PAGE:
Technology needs for a school system continuously change. In an effort to keep technology as up-to-date as possible, the Clinton City Board of Education has approved the purchase of 600 new Chromebooks and storage carts to be divided between the five schools.
John Lowe, director of technology, recommended the board approve the procurement of enough student devices to have at least 30 new Chromebooks per 60 students. The purchase of the 600 devices and 30 mobile carts will cost an estimated $182,000.
“The Chrome devices will be used for student use to enhance the ability of teachers to leverage updated digital content and enhance teaching practices including blended instruction that combines face-to-face and online activities,” Lowe said.
Plans are to place 60 new devices and two new carts at L.C. Kerr School, 120 new devices and four new carts at Butler Avenue School, 120 new devices and four new carts at Sunset Avenue School, 240 new devices and eight new carts at Sampson Middle School and 60 new devices and two new carts at Clinton High School.
Additionally, Lowe requested the board allocate funds to each school to refresh outdated student digital devices on a rolling basis, starting with one school per year beginning 2017-2018 to spread the cost an time allocation over multiple fiscal years.
Lowe suggested the K-5 schools receive $20,000 on their year of rotation and the middle and high schools receive $40,000 on their year of rotation.
According to Lowe, Clinton City Schools currently does not own enough digital devices to test all students online at one site in the required time frame without borrowing devices from other schools or displacing students and teachers in classes where the curriculum requires access to digital devices.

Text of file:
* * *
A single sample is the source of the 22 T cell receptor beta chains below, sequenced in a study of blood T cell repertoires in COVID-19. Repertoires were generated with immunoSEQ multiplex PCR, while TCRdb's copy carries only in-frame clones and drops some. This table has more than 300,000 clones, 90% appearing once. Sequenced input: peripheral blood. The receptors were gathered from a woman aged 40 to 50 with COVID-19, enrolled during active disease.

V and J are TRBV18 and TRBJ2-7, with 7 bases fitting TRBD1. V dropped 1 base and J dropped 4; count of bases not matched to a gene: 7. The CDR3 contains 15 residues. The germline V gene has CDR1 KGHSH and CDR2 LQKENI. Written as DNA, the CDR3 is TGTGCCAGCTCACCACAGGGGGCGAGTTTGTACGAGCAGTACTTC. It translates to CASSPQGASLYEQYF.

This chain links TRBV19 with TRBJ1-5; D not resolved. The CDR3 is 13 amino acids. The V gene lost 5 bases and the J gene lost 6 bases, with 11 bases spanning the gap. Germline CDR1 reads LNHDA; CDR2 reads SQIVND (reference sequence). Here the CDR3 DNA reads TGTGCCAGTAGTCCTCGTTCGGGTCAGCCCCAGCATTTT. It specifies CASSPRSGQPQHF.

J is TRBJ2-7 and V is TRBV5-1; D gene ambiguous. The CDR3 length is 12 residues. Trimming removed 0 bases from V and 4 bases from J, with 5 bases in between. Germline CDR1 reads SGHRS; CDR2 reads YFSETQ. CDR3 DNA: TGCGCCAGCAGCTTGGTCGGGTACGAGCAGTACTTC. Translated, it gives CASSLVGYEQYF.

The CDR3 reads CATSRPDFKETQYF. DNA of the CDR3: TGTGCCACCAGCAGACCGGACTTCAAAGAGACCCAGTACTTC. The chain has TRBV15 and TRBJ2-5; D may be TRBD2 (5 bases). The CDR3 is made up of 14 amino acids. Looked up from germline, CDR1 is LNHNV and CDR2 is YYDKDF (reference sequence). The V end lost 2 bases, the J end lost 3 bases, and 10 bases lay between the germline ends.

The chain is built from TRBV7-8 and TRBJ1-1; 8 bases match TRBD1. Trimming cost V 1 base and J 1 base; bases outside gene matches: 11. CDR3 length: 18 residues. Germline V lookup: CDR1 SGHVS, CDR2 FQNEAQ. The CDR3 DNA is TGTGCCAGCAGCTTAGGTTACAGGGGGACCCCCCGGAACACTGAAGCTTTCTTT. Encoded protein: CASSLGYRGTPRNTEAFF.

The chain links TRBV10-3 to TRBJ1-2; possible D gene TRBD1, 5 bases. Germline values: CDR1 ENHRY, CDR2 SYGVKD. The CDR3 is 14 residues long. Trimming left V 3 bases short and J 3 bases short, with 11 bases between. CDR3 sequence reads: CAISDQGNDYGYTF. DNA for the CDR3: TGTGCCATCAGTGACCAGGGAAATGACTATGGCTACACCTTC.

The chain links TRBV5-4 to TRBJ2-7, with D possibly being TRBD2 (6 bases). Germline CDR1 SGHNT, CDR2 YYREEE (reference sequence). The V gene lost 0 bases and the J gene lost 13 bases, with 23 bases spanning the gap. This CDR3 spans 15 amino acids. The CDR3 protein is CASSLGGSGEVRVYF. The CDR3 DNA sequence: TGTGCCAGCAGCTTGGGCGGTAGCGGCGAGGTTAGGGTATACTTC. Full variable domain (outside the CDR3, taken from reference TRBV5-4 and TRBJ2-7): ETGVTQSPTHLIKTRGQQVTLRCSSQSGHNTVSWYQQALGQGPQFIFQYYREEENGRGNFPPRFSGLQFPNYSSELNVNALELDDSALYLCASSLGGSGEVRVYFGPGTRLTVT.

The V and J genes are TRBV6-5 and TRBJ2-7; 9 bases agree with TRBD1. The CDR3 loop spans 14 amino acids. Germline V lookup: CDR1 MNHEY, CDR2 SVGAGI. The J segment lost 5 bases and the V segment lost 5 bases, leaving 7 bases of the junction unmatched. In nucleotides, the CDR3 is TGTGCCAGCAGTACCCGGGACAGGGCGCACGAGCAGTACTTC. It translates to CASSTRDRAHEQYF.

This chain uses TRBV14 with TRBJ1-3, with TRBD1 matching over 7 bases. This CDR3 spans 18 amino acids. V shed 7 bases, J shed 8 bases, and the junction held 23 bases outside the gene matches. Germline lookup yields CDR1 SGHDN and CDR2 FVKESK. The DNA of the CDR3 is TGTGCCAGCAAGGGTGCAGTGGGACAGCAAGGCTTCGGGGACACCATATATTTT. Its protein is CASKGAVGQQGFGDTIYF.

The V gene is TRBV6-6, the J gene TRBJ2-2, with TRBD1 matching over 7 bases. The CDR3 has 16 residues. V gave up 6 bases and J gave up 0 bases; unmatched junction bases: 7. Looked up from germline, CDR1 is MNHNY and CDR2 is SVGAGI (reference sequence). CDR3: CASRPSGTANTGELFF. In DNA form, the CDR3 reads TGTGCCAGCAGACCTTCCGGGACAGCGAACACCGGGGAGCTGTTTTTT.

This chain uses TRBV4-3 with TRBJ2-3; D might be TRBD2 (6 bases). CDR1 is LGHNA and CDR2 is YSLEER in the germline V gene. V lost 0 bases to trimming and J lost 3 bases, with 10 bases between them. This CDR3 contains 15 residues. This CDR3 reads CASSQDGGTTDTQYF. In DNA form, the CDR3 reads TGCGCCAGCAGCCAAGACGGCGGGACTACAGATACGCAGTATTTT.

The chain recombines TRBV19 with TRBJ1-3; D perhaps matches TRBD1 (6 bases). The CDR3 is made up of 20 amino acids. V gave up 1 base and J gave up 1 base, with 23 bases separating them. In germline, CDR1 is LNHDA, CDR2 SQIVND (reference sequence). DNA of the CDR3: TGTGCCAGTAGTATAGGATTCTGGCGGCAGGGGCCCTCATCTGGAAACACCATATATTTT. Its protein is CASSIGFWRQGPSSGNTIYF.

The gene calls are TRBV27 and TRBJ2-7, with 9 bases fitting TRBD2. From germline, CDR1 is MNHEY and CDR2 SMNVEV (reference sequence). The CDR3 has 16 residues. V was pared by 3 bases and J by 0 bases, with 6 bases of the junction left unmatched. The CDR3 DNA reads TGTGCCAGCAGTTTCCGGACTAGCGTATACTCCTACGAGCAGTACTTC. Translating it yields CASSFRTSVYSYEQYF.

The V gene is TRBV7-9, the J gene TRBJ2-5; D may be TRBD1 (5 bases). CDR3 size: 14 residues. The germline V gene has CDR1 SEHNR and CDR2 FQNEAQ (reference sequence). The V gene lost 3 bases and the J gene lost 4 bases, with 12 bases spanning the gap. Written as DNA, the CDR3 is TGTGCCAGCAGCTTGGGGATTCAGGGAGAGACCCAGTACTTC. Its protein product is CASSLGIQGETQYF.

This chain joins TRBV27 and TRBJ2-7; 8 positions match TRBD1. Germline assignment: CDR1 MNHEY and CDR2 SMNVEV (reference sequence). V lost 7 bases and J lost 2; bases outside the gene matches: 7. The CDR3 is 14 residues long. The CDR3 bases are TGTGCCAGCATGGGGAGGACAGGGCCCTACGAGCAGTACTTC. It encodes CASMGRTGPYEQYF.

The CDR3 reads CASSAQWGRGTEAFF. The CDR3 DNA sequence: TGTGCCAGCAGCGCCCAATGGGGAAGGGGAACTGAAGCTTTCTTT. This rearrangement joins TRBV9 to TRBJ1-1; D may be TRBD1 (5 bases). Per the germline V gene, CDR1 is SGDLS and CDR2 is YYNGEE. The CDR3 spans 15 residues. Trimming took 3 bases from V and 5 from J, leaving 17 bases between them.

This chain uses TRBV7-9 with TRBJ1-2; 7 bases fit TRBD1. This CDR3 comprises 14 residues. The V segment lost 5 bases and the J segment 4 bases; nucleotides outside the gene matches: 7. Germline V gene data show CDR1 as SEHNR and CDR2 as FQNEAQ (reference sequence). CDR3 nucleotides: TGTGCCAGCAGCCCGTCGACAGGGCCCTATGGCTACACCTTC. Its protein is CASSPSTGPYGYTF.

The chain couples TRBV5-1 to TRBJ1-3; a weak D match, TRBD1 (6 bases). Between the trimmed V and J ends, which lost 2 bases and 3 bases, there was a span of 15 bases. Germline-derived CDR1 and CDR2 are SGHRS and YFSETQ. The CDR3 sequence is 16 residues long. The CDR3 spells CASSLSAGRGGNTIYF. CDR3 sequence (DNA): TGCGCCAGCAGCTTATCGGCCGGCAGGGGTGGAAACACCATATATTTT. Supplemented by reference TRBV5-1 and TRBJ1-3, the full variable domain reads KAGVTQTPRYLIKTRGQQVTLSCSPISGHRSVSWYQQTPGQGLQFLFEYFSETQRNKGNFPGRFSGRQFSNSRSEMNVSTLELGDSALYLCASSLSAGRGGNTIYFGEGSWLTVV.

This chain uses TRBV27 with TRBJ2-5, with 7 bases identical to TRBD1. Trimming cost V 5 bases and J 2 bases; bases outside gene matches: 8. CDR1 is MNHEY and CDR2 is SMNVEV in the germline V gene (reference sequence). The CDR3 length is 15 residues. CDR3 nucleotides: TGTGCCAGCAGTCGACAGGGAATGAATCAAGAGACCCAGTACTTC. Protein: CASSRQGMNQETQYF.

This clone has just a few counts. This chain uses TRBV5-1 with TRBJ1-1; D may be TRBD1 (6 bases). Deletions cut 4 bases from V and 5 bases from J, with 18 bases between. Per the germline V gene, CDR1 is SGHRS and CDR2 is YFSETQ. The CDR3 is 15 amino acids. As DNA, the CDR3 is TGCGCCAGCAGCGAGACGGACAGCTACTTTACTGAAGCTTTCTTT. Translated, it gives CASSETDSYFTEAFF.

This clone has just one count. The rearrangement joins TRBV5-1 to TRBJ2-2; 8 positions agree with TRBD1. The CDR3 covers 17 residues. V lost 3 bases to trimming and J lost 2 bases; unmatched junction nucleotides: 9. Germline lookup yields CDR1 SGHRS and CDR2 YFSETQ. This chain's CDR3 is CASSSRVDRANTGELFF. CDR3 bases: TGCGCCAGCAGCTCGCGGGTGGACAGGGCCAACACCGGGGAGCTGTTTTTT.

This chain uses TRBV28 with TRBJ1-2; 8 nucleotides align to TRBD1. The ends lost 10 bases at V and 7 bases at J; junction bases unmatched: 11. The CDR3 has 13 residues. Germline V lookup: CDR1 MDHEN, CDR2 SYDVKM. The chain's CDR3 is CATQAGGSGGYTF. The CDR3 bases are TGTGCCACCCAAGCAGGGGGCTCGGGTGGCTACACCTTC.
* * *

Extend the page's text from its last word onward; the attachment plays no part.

Lowe said current testing windows required for state accountability testing measures hamper Clinton City’s ability to test all students online at the close of the school year when testing windows align for all grade levels.
“This purchase is in alignment with the North Carolina Learning Plan,” Lowe shared with the board. “We are trying to update our equipment based on the greatest need.”
The expected life of a Chromebook, Lowe said, is about five years, but some have been known to last longer. The purchase does include an extended warranty, at an additional cost of $32,000.
“This is a huge day for Clinton City Schools,” assistant superintendent Dr. Mark Duckworth said.
Clinton City Schools superintendent Dr. Stuart Blount, agreed with Duckworth, calling the purchase an asset to the school system’s students and teachers.
“We are very enthusiastic about the opportunity to purchase the Chromebooks for the students of Clinton City Schools,” Blount said. “This purchase will allow for teachers and students to have an increase in access to technology and interaction within the classrooms. In being a Google District, although many options were considered, the choice for Chromebooks was an obvious one. The impact to serve the most students was a driving factor.”
Reach Kristy D. Carter at 910-592-8137, ext. 2588. Follow us on Twitter at @SampsonInd. Like us on Facebook.